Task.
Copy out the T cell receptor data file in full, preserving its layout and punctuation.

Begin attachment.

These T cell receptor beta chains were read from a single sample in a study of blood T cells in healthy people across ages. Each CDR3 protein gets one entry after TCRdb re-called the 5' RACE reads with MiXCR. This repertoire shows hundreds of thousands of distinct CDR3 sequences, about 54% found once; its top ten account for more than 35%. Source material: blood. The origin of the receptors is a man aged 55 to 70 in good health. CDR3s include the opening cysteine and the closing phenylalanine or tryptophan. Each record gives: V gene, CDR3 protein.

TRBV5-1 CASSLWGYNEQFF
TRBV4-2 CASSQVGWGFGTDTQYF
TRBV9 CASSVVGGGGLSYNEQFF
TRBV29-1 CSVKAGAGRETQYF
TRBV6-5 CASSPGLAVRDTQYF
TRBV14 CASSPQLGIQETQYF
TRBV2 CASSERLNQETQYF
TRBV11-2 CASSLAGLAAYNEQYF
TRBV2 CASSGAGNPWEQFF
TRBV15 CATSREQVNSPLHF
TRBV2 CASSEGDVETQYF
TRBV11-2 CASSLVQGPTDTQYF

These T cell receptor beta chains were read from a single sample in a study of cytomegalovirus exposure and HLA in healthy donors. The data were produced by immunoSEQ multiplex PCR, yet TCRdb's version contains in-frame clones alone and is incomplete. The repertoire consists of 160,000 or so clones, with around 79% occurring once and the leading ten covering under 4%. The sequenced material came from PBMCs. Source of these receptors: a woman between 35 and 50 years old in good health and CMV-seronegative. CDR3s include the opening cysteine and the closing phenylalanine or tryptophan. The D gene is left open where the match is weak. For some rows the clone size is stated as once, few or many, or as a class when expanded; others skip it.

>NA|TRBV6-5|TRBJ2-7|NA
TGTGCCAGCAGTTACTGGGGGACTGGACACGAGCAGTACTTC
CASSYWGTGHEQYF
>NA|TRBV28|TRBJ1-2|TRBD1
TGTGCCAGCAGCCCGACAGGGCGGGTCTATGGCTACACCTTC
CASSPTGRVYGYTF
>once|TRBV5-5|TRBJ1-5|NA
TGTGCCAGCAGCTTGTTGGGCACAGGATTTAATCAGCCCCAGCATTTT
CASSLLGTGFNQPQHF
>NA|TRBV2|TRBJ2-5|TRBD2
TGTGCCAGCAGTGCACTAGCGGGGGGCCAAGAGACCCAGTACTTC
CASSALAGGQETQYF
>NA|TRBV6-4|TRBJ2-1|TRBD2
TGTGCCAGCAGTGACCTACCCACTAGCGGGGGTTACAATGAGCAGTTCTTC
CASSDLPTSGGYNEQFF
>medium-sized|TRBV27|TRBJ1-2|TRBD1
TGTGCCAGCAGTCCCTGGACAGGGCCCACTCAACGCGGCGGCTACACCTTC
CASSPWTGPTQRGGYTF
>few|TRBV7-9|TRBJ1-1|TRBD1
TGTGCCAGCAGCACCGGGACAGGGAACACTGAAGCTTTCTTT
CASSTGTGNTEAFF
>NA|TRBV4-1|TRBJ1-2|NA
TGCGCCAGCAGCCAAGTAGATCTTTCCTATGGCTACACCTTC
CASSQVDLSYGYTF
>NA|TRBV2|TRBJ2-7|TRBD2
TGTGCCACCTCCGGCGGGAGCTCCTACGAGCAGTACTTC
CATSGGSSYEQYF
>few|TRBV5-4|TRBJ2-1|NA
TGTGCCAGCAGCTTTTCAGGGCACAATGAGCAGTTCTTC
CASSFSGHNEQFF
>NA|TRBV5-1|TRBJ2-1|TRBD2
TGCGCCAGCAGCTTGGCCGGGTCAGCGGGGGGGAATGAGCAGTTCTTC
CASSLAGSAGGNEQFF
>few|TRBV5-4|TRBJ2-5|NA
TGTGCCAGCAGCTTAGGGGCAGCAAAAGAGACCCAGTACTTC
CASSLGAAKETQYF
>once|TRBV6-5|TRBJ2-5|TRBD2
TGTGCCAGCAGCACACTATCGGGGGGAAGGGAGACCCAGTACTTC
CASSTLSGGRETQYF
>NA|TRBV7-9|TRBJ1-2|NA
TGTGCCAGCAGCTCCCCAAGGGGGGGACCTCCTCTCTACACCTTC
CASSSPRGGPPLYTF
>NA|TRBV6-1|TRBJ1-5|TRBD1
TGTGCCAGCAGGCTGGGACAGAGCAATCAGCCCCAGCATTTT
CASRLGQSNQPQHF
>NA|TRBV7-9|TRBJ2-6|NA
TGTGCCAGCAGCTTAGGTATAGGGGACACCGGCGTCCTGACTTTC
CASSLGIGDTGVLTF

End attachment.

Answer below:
These T cell receptor beta chains were read from a single sample in a study of blood T cells in healthy people across ages. Each CDR3 protein gets one entry after TCRdb re-called the 5' RACE reads with MiXCR. This repertoire shows hundreds of thousands of distinct CDR3 sequences, about 54% found once; its top ten account for more than 35%. Source material: blood. The origin of the receptors is a man aged 55 to 70 in good health. CDR3s include the opening cysteine and the closing phenylalanine or tryptophan. Each record gives: V gene, CDR3 protein.

TRBV5-1 CASSLWGYNEQFF
TRBV4-2 CASSQVGWGFGTDTQYF
TRBV9 CASSVVGGGGLSYNEQFF
TRBV29-1 CSVKAGAGRETQYF
TRBV6-5 CASSPGLAVRDTQYF
TRBV14 CASSPQLGIQETQYF
TRBV2 CASSERLNQETQYF
TRBV11-2 CASSLAGLAAYNEQYF
TRBV2 CASSGAGNPWEQFF
TRBV15 CATSREQVNSPLHF
TRBV2 CASSEGDVETQYF
TRBV11-2 CASSLVQGPTDTQYF

These T cell receptor beta chains were read from a single sample in a study of cytomegalovirus exposure and HLA in healthy donors. The data were produced by immunoSEQ multiplex PCR, yet TCRdb's version contains in-frame clones alone and is incomplete. The repertoire consists of 160,000 or so clones, with around 79% occurring once and the leading ten covering under 4%. The sequenced material came from PBMCs. Source of these receptors: a woman between 35 and 50 years old in good health and CMV-seronegative. CDR3s include the opening cysteine and the closing phenylalanine or tryptophan. The D gene is left open where the match is weak. For some rows the clone size is stated as once, few or many, or as a class when expanded; others skip it.

>NA|TRBV6-5|TRBJ2-7|NA
TGTGCCAGCAGTTACTGGGGGACTGGACACGAGCAGTACTTC
CASSYWGTGHEQYF
>NA|TRBV28|TRBJ1-2|TRBD1
TGTGCCAGCAGCCCGACAGGGCGGGTCTATGGCTACACCTTC
CASSPTGRVYGYTF
>once|TRBV5-5|TRBJ1-5|NA
TGTGCCAGCAGCTTGTTGGGCACAGGATTTAATCAGCCCCAGCATTTT
CASSLLGTGFNQPQHF
>NA|TRBV2|TRBJ2-5|TRBD2
TGTGCCAGCAGTGCACTAGCGGGGGGCCAAGAGACCCAGTACTTC
CASSALAGGQETQYF
>NA|TRBV6-4|TRBJ2-1|TRBD2
TGTGCCAGCAGTGACCTACCCACTAGCGGGGGTTACAATGAGCAGTTCTTC
CASSDLPTSGGYNEQFF
>medium-sized|TRBV27|TRBJ1-2|TRBD1
TGTGCCAGCAGTCCCTGGACAGGGCCCACTCAACGCGGCGGCTACACCTTC
CASSPWTGPTQRGGYTF
>few|TRBV7-9|TRBJ1-1|TRBD1
TGTGCCAGCAGCACCGGGACAGGGAACACTGAAGCTTTCTTT
CASSTGTGNTEAFF
>NA|TRBV4-1|TRBJ1-2|NA
TGCGCCAGCAGCCAAGTAGATCTTTCCTATGGCTACACCTTC
CASSQVDLSYGYTF
>NA|TRBV2|TRBJ2-7|TRBD2
TGTGCCACCTCCGGCGGGAGCTCCTACGAGCAGTACTTC
CATSGGSSYEQYF
>few|TRBV5-4|TRBJ2-1|NA
TGTGCCAGCAGCTTTTCAGGGCACAATGAGCAGTTCTTC
CASSFSGHNEQFF
>NA|TRBV5-1|TRBJ2-1|TRBD2
TGCGCCAGCAGCTTGGCCGGGTCAGCGGGGGGGAATGAGCAGTTCTTC
CASSLAGSAGGNEQFF
>few|TRBV5-4|TRBJ2-5|NA
TGTGCCAGCAGCTTAGGGGCAGCAAAAGAGACCCAGTACTTC
CASSLGAAKETQYF
>once|TRBV6-5|TRBJ2-5|TRBD2
TGTGCCAGCAGCACACTATCGGGGGGAAGGGAGACCCAGTACTTC
CASSTLSGGRETQYF
>NA|TRBV7-9|TRBJ1-2|NA
TGTGCCAGCAGCTCCCCAAGGGGGGGACCTCCTCTCTACACCTTC
CASSSPRGGPPLYTF
>NA|TRBV6-1|TRBJ1-5|TRBD1
TGTGCCAGCAGGCTGGGACAGAGCAATCAGCCCCAGCATTTT
CASRLGQSNQPQHF
>NA|TRBV7-9|TRBJ2-6|NA
TGTGCCAGCAGCTTAGGTATAGGGGACACCGGCGTCCTGACTTTC
CASSLGIGDTGVLTF